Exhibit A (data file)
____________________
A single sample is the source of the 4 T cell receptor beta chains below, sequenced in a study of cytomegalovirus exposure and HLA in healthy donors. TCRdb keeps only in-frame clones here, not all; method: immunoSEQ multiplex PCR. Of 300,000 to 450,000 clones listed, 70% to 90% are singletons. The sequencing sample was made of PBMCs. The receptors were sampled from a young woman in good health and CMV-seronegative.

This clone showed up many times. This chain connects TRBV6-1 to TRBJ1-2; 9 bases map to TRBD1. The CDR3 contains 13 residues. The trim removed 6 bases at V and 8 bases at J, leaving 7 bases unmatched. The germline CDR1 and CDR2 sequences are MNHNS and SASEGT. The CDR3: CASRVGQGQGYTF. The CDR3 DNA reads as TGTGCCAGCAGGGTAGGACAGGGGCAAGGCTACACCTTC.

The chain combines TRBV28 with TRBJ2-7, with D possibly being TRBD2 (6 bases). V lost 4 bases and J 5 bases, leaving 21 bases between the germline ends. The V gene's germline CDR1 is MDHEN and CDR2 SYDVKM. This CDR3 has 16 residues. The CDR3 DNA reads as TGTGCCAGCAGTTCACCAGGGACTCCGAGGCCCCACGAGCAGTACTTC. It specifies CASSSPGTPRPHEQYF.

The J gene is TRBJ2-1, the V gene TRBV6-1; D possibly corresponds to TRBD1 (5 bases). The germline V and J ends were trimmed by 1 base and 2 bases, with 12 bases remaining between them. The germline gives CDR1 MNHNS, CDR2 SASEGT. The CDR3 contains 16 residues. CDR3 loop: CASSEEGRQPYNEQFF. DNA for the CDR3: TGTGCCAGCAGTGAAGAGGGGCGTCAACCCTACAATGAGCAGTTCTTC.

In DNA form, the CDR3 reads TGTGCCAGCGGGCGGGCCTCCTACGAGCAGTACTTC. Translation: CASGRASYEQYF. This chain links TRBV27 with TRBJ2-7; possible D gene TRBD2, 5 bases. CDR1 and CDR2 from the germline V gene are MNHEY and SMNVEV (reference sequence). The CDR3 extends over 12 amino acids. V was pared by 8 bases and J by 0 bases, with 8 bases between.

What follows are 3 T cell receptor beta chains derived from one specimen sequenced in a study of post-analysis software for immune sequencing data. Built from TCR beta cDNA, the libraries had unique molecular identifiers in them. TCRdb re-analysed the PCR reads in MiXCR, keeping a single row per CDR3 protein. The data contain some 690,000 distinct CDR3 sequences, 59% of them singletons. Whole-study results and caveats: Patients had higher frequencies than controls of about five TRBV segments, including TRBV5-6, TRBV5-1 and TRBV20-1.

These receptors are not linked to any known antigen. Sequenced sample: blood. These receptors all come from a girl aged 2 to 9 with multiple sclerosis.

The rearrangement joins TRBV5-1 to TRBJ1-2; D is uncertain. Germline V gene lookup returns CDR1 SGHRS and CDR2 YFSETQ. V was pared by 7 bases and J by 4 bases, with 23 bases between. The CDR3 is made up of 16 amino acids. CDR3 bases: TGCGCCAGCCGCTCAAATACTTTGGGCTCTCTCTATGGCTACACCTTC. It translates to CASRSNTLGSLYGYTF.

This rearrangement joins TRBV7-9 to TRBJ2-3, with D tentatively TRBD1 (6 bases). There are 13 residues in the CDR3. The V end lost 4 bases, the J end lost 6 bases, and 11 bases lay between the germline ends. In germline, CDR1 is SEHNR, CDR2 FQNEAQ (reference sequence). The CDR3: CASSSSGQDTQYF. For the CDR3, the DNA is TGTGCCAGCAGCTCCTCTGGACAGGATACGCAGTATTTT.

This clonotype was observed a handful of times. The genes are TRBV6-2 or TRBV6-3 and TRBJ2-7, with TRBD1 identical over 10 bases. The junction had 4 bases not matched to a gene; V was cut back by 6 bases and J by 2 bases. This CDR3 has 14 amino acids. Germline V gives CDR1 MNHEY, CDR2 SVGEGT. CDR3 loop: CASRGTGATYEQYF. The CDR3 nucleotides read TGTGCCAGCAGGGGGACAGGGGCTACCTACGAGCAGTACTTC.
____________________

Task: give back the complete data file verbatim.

A single sample is the source of the 4 T cell receptor beta chains below, sequenced in a study of cytomegalovirus exposure and HLA in healthy donors. TCRdb keeps only in-frame clones here, not all; method: immunoSEQ multiplex PCR. Of 300,000 to 450,000 clones listed, 70% to 90% are singletons. The sequencing sample was made of PBMCs. The receptors were sampled from a young woman in good health and CMV-seronegative.

This clone showed up many times. This chain connects TRBV6-1 to TRBJ1-2; 9 bases map to TRBD1. The CDR3 contains 13 residues. The trim removed 6 bases at V and 8 bases at J, leaving 7 bases unmatched. The germline CDR1 and CDR2 sequences are MNHNS and SASEGT. The CDR3: CASRVGQGQGYTF. The CDR3 DNA reads as TGTGCCAGCAGGGTAGGACAGGGGCAAGGCTACACCTTC.

The chain combines TRBV28 with TRBJ2-7, with D possibly being TRBD2 (6 bases). V lost 4 bases and J 5 bases, leaving 21 bases between the germline ends. The V gene's germline CDR1 is MDHEN and CDR2 SYDVKM. This CDR3 has 16 residues. The CDR3 DNA reads as TGTGCCAGCAGTTCACCAGGGACTCCGAGGCCCCACGAGCAGTACTTC. It specifies CASSSPGTPRPHEQYF.

The J gene is TRBJ2-1, the V gene TRBV6-1; D possibly corresponds to TRBD1 (5 bases). The germline V and J ends were trimmed by 1 base and 2 bases, with 12 bases remaining between them. The germline gives CDR1 MNHNS, CDR2 SASEGT. The CDR3 contains 16 residues. CDR3 loop: CASSEEGRQPYNEQFF. DNA for the CDR3: TGTGCCAGCAGTGAAGAGGGGCGTCAACCCTACAATGAGCAGTTCTTC.

In DNA form, the CDR3 reads TGTGCCAGCGGGCGGGCCTCCTACGAGCAGTACTTC. Translation: CASGRASYEQYF. This chain links TRBV27 with TRBJ2-7; possible D gene TRBD2, 5 bases. CDR1 and CDR2 from the germline V gene are MNHEY and SMNVEV (reference sequence). The CDR3 extends over 12 amino acids. V was pared by 8 bases and J by 0 bases, with 8 bases between.

What follows are 3 T cell receptor beta chains derived from one specimen sequenced in a study of post-analysis software for immune sequencing data. Built from TCR beta cDNA, the libraries had unique molecular identifiers in them. TCRdb re-analysed the PCR reads in MiXCR, keeping a single row per CDR3 protein. The data contain some 690,000 distinct CDR3 sequences, 59% of them singletons. Whole-study results and caveats: Patients had higher frequencies than controls of about five TRBV segments, including TRBV5-6, TRBV5-1 and TRBV20-1.

These receptors are not linked to any known antigen. Sequenced sample: blood. These receptors all come from a girl aged 2 to 9 with multiple sclerosis.

The rearrangement joins TRBV5-1 to TRBJ1-2; D is uncertain. Germline V gene lookup returns CDR1 SGHRS and CDR2 YFSETQ. V was pared by 7 bases and J by 4 bases, with 23 bases between. The CDR3 is made up of 16 amino acids. CDR3 bases: TGCGCCAGCCGCTCAAATACTTTGGGCTCTCTCTATGGCTACACCTTC. It translates to CASRSNTLGSLYGYTF.

This rearrangement joins TRBV7-9 to TRBJ2-3, with D tentatively TRBD1 (6 bases). There are 13 residues in the CDR3. The V end lost 4 bases, the J end lost 6 bases, and 11 bases lay between the germline ends. In germline, CDR1 is SEHNR, CDR2 FQNEAQ (reference sequence). The CDR3: CASSSSGQDTQYF. For the CDR3, the DNA is TGTGCCAGCAGCTCCTCTGGACAGGATACGCAGTATTTT.

This clonotype was observed a handful of times. The genes are TRBV6-2 or TRBV6-3 and TRBJ2-7, with TRBD1 identical over 10 bases. The junction had 4 bases not matched to a gene; V was cut back by 6 bases and J by 2 bases. This CDR3 has 14 amino acids. Germline V gives CDR1 MNHEY, CDR2 SVGEGT. CDR3 loop: CASRGTGATYEQYF. The CDR3 nucleotides read TGTGCCAGCAGGGGGACAGGGGCTACCTACGAGCAGTACTTC.